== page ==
The Registrar examines a child’s wisdom and the notion of heroism in teaching, and what it means to the students in our care.
By Michael Salvatori, OCT
Photos: Matthew Plexman; the Fred Rogers Company
“One child, one teacher, one book and one pen can change the world.” As the courageous young woman Malala Yousafzai spoke these words earlier this year in her address to the United Nations, I was both moved by their power and struck by their simplicity.
Education as a liberating force. Teachers as agents of change. Children as our future. These are powerful messages. In our own Ontario context, I firmly believe that teachers committed to students and their learning, dedicated to inspiring public confidence in the profession and exemplifying the ethics of care, trust, respect and integrity change our world every day.
As teachers, we are builders of a civil society by instilling in students the values that contribute to establishing and maintaining a strong, vibrant society. Trust, compassion, courage, integrity are the building blocks that parents forge at home and that teachers strengthen at school.
Words like “building,” “strengthen” and “vibrant” make me think of superheroes. Although teachers may not wear tights and capes, leap buildings in a single bound or make liars tell the truth with a lasso (do you remember these superheroes?), you are heroes and heroines. You proudly wear emblems of integrity, you walk with compassion and you radiate care.
This past summer I had the opportunity to travel to Haiti with four of our Ontario colleagues to work with a group of Haitian principals whose image of teacher as hero was very evident.
During our five-day summer institute, stories emerged not only of the aftermath of the devastating earthquake in January 2010, but the role schools, principals and teachers play in Haiti in helping students who lack basic life necessities. As we wove leadership competencies and professional ethics into our presentation, the participants related these qualities to their context and to their realities.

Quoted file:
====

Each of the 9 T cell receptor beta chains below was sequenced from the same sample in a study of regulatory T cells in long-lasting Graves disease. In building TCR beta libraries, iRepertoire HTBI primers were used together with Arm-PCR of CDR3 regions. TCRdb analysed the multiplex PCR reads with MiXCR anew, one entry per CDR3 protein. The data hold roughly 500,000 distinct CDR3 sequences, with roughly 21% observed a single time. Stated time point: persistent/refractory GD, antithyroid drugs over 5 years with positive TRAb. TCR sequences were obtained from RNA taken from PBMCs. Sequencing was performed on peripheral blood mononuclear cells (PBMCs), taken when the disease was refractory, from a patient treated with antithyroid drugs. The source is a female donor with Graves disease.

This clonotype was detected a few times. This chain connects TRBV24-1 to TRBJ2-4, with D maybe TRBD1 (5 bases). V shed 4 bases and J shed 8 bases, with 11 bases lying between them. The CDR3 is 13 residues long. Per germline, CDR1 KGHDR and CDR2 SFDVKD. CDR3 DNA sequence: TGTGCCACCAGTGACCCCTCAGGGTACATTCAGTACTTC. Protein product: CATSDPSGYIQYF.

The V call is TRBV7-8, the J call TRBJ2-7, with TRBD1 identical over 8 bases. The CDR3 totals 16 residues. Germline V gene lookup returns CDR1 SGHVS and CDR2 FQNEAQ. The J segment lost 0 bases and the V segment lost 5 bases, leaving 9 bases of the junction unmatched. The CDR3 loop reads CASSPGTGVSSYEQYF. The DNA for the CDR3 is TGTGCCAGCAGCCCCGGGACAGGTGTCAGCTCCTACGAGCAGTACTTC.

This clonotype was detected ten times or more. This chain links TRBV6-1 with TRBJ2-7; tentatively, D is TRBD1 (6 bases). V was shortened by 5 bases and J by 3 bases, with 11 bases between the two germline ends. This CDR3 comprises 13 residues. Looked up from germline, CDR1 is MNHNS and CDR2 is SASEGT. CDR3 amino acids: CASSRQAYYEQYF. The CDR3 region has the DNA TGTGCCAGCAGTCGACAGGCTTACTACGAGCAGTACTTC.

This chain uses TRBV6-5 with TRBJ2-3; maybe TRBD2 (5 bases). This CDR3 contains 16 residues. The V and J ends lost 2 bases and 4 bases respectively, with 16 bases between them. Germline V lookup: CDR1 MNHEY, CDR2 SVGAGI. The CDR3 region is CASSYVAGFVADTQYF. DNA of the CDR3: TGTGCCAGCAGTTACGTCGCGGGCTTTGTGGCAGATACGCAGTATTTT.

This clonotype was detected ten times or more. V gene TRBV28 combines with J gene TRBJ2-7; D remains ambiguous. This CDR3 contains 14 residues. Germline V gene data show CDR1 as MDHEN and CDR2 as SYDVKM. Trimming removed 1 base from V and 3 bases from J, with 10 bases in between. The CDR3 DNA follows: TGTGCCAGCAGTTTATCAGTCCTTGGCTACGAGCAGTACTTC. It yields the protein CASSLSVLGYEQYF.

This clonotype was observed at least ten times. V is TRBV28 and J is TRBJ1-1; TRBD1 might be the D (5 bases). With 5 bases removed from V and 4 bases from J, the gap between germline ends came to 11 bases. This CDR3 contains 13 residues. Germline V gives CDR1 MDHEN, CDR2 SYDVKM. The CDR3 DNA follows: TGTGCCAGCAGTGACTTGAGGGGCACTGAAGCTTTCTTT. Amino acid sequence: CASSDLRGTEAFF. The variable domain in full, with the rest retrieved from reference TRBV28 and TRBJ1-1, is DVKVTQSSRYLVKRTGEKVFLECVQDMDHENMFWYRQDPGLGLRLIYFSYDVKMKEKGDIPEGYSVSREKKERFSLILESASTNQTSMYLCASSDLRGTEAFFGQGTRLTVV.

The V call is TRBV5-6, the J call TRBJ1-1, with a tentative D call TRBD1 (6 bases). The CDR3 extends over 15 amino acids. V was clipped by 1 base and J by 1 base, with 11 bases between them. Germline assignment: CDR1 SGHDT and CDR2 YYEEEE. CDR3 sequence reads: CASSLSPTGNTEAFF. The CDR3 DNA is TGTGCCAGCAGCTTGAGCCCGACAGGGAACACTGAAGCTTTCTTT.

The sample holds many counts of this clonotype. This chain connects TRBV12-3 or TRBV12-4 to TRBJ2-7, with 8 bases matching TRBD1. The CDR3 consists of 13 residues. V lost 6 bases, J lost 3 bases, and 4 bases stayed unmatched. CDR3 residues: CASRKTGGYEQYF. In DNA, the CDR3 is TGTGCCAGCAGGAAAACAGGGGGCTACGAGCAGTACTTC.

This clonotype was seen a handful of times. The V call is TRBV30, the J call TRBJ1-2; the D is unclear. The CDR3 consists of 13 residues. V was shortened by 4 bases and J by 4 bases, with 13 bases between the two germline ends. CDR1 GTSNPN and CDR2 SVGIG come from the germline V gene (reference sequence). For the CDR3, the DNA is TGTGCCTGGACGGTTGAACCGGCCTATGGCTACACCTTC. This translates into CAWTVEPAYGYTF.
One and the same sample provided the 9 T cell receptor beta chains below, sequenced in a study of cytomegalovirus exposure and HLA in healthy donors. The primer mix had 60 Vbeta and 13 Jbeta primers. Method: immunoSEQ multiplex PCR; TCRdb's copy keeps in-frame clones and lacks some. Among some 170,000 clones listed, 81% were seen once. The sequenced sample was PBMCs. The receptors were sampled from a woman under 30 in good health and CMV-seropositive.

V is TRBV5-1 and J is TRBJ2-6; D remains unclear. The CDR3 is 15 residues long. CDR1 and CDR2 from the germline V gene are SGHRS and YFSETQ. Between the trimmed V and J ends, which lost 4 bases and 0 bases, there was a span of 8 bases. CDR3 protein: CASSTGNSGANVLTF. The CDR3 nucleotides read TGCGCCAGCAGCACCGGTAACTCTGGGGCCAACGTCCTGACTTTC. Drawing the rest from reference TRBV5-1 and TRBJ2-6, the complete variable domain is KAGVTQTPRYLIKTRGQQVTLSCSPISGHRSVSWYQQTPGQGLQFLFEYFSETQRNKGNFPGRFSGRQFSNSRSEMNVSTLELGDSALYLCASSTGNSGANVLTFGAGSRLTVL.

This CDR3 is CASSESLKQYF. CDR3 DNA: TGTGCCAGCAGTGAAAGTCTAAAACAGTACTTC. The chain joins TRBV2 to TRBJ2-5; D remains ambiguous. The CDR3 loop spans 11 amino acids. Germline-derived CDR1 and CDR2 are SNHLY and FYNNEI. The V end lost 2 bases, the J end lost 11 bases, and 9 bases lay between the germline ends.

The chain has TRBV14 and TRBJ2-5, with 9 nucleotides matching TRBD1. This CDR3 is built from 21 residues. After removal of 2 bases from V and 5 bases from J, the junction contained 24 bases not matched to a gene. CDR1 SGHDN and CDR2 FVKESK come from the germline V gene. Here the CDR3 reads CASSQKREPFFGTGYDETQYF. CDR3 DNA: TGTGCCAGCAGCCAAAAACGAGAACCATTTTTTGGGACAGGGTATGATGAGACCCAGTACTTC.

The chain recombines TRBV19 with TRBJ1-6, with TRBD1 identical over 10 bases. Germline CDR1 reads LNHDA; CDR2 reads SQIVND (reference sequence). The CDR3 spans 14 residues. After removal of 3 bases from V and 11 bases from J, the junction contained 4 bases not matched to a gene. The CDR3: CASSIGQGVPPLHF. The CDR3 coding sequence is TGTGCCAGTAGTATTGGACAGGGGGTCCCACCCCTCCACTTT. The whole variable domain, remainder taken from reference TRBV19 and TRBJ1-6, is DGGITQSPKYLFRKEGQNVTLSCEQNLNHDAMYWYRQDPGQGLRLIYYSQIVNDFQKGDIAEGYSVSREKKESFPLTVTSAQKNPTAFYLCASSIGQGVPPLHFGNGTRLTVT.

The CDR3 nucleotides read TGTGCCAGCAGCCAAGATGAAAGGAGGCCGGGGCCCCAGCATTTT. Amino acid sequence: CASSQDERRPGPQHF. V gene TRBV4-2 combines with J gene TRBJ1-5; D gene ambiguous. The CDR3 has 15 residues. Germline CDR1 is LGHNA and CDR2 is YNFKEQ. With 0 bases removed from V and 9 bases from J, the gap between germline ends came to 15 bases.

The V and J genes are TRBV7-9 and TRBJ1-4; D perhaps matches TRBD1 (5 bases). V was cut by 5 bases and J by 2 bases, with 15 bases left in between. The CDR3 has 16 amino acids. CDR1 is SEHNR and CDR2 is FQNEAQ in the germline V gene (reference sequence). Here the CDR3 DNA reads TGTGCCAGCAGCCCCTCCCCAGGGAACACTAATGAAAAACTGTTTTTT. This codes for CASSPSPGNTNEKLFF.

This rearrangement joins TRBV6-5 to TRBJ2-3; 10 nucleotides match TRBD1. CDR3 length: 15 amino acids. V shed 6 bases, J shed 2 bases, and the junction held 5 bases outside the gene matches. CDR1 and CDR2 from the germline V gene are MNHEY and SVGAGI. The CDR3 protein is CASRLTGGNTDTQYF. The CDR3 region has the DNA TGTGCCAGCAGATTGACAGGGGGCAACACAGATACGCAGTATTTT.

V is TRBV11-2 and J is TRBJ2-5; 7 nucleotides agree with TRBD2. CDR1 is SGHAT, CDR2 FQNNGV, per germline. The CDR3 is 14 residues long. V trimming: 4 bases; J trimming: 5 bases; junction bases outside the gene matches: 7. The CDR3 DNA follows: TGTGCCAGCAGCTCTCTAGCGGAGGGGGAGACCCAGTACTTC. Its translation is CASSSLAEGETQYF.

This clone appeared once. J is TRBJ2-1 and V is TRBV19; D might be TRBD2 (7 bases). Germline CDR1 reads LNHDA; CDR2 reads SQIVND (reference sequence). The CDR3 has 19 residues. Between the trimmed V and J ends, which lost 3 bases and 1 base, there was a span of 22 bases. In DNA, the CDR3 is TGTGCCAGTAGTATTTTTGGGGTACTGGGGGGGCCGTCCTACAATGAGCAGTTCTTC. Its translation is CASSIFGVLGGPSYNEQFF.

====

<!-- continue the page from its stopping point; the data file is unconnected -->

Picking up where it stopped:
It became clear during my time there that professional ethics are universal. They cross borders and cultures. Malala’s declaration of the agents of change: one child, one teacher, one book, one pen is equally universal.
Care. Respect. Trust. Integrity. For me, these — the ethical underpinnings of our roles as teaching professionals — are the tools that one teacher, one child apply in their quest to change our world.
One of my personal heroes is Fred Rogers. As a young child, I remember watching Mister Rogers’ Neighborhood and enjoying the songs and seeing the puppet characters such as King Friday and Prince Tuesday. Now, as an adult, I know that Fred Rogers was much more than a children’s television show host. He was an innovator, a valiant supporter of public education and a tireless advocate for children. To witness his passion and power, check out our Facebook page and watch a YouTube video of Fred Rogers’s presentation to a Senate committee on public broadcasting and educational television. He speaks so eloquently and passionately of the potential of children and the promise of the future that the Senate chair said he had goosebumps listening. Who are your heroes? What impact did they have on you and how did they contribute to your decision to become an educator? I’d like to know and if you would like to share, please send your response to me care of email@example.com. Please write “Heroes” in the subject line.